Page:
First-time homebuyer down payment programs, offered by local and state housing agencies, extend grants and loans to first-time homebuyers who meet the guidelines. Greg Cook, a loan consultant at Guild Mortgage Co. in Temecula, Calif., is a fan of the programs in his area. Dacey is less enthusiastic, pointing out these programs tend to have strings attached, such as income restrictions and payback requirements.
Buyers and sellers traditionally share the closing costs of a home sale. But sometimes a seller will pick up most or all of the buyer's costs as part of the deal. For example, a bank that owns a property outright due to a foreclosure or agrees to take a loss on the seller's mortgage in a short sales oftentimes will pay the buyer's closing costs, Cook says.
Still, buyers typically need some money of their own.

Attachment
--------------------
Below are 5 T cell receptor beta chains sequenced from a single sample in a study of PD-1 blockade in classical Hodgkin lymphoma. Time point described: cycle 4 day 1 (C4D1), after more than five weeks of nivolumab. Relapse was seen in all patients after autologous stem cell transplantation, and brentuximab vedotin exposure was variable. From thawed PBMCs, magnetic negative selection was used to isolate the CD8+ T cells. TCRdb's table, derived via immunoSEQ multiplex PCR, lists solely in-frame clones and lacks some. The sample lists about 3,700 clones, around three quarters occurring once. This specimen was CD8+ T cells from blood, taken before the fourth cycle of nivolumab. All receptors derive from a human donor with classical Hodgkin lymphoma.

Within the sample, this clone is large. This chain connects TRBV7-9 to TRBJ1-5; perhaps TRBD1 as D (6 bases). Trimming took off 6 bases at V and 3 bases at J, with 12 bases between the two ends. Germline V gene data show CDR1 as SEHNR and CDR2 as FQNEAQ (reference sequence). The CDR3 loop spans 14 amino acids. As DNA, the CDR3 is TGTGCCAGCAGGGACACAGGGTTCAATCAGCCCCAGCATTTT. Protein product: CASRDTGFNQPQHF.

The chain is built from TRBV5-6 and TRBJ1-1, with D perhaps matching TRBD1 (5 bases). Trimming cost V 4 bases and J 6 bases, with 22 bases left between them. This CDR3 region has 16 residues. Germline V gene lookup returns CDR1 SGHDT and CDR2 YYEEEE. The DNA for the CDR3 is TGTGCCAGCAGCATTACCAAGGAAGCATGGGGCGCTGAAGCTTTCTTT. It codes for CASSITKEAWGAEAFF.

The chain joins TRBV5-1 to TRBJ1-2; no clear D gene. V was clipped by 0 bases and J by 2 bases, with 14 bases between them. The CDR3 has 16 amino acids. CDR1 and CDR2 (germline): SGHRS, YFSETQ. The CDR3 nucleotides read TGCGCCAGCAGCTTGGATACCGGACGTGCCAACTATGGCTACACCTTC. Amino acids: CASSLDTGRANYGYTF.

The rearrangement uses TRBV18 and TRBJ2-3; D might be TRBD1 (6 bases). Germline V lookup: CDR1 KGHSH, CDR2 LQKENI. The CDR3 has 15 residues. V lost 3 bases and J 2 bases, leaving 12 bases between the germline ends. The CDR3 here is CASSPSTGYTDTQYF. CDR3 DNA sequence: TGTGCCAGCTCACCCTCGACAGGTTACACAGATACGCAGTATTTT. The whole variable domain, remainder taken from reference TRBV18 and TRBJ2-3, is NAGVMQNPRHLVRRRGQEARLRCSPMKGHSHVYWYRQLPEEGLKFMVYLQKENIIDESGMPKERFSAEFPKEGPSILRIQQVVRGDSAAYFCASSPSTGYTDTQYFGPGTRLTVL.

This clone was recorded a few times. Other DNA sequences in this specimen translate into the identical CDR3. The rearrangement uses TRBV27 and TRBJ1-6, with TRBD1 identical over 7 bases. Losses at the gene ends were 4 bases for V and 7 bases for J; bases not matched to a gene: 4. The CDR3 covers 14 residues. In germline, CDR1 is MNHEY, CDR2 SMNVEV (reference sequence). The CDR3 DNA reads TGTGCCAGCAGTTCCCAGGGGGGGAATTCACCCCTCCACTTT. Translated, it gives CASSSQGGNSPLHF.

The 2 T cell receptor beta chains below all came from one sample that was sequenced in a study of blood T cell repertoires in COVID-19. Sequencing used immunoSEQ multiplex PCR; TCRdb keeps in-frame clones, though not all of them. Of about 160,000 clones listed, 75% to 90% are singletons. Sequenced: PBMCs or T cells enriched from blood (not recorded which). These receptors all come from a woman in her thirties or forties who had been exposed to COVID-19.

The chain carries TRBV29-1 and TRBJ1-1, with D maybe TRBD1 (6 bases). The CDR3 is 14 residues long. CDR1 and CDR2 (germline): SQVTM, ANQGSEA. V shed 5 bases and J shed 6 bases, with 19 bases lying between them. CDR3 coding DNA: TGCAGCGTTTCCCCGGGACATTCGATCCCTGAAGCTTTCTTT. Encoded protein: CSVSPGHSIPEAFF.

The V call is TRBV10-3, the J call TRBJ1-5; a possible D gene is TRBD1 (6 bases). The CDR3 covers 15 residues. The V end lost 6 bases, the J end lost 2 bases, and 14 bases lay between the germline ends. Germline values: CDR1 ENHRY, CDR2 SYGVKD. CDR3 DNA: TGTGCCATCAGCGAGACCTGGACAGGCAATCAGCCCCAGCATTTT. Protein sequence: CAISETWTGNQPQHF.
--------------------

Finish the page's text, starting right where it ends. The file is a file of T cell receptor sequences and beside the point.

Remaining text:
"If nothing else," Cook says, "they have to have enough to write the earnest money check."
That initial deposit can amount to several thousand dollars depending on the home's purchase price.
First-time buyer tips
Regardless of whether Mom and Dad make a contribution, prospective buyers should meet with a lender upfront to find out how much they can borrow. Buyers also should clean up any errors on their credit report and try to build up their emergency savings in addition to their down payment and closing cost funds, loan officers say.
"It's not a bad thing to have too much money at closing," Cook says.
Nainan says buyers should educate themselves about credit scores, pay off their credit card bill every month, and use online budgeting services to track their expenses and increase their savings.
"I can't think of anything," he says, "that's more worth saving for than buying a home."
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